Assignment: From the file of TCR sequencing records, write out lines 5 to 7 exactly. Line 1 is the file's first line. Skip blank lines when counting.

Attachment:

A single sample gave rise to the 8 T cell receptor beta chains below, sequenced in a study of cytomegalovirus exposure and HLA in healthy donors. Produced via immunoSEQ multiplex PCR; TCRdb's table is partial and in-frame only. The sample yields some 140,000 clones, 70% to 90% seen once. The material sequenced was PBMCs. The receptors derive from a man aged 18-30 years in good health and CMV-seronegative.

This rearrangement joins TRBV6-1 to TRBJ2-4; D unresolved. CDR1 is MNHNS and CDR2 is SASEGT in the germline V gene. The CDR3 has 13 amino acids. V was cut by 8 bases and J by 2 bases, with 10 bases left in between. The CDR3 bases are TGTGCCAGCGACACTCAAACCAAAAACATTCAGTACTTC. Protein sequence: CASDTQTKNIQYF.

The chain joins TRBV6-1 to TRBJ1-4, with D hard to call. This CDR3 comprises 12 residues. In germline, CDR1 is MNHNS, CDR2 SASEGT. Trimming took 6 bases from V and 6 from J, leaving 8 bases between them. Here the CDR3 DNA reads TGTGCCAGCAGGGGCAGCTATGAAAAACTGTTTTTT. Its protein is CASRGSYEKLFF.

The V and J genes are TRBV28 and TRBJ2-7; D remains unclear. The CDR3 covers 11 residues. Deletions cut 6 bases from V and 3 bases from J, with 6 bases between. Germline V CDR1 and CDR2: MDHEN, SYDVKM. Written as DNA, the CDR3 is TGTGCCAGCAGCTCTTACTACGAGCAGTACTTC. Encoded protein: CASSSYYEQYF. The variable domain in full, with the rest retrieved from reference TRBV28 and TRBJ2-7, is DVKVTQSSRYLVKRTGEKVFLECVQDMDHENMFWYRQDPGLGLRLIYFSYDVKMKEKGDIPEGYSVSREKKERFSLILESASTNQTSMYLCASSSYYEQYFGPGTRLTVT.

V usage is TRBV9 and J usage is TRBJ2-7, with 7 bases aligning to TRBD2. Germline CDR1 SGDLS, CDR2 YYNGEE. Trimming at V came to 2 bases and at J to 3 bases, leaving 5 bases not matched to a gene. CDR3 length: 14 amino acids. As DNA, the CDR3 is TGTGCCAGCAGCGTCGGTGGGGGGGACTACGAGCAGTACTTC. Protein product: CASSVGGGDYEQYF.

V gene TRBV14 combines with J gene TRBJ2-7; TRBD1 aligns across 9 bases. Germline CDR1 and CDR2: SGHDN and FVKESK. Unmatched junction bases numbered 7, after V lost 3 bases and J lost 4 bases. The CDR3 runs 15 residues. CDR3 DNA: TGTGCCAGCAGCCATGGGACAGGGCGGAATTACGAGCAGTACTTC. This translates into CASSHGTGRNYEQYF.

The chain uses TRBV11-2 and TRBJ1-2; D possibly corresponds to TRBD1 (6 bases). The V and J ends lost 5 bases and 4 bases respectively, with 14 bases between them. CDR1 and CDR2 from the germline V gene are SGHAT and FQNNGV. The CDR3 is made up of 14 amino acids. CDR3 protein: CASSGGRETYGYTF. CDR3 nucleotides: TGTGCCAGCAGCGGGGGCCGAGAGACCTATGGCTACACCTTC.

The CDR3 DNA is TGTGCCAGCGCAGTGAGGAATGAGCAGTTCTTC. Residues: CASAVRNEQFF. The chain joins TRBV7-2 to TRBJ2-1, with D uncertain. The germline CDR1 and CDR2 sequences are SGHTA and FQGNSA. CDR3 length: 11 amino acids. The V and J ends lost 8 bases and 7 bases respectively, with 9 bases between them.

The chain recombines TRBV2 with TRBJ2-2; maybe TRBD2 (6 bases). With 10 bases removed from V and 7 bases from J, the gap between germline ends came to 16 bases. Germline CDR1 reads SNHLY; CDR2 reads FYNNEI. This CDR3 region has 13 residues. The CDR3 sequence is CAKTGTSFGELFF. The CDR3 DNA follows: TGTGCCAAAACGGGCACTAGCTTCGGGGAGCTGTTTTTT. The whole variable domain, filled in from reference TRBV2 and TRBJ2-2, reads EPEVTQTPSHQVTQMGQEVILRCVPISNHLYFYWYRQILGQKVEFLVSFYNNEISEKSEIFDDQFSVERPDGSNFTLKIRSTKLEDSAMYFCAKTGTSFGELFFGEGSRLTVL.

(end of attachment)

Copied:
V usage is TRBV9 and J usage is TRBJ2-7, with 7 bases aligning to TRBD2. Germline CDR1 SGDLS, CDR2 YYNGEE. Trimming at V came to 2 bases and at J to 3 bases, leaving 5 bases not matched to a gene. CDR3 length: 14 amino acids. As DNA, the CDR3 is TGTGCCAGCAGCGTCGGTGGGGGGGACTACGAGCAGTACTTC. Protein product: CASSVGGGDYEQYF.

V gene TRBV14 combines with J gene TRBJ2-7; TRBD1 aligns across 9 bases. Germline CDR1 and CDR2: SGHDN and FVKESK. Unmatched junction bases numbered 7, after V lost 3 bases and J lost 4 bases. The CDR3 runs 15 residues. CDR3 DNA: TGTGCCAGCAGCCATGGGACAGGGCGGAATTACGAGCAGTACTTC. This translates into CASSHGTGRNYEQYF.

The chain uses TRBV11-2 and TRBJ1-2; D possibly corresponds to TRBD1 (6 bases). The V and J ends lost 5 bases and 4 bases respectively, with 14 bases between them. CDR1 and CDR2 from the germline V gene are SGHAT and FQNNGV. The CDR3 is made up of 14 amino acids. CDR3 protein: CASSGGRETYGYTF. CDR3 nucleotides: TGTGCCAGCAGCGGGGGCCGAGAGACCTATGGCTACACCTTC.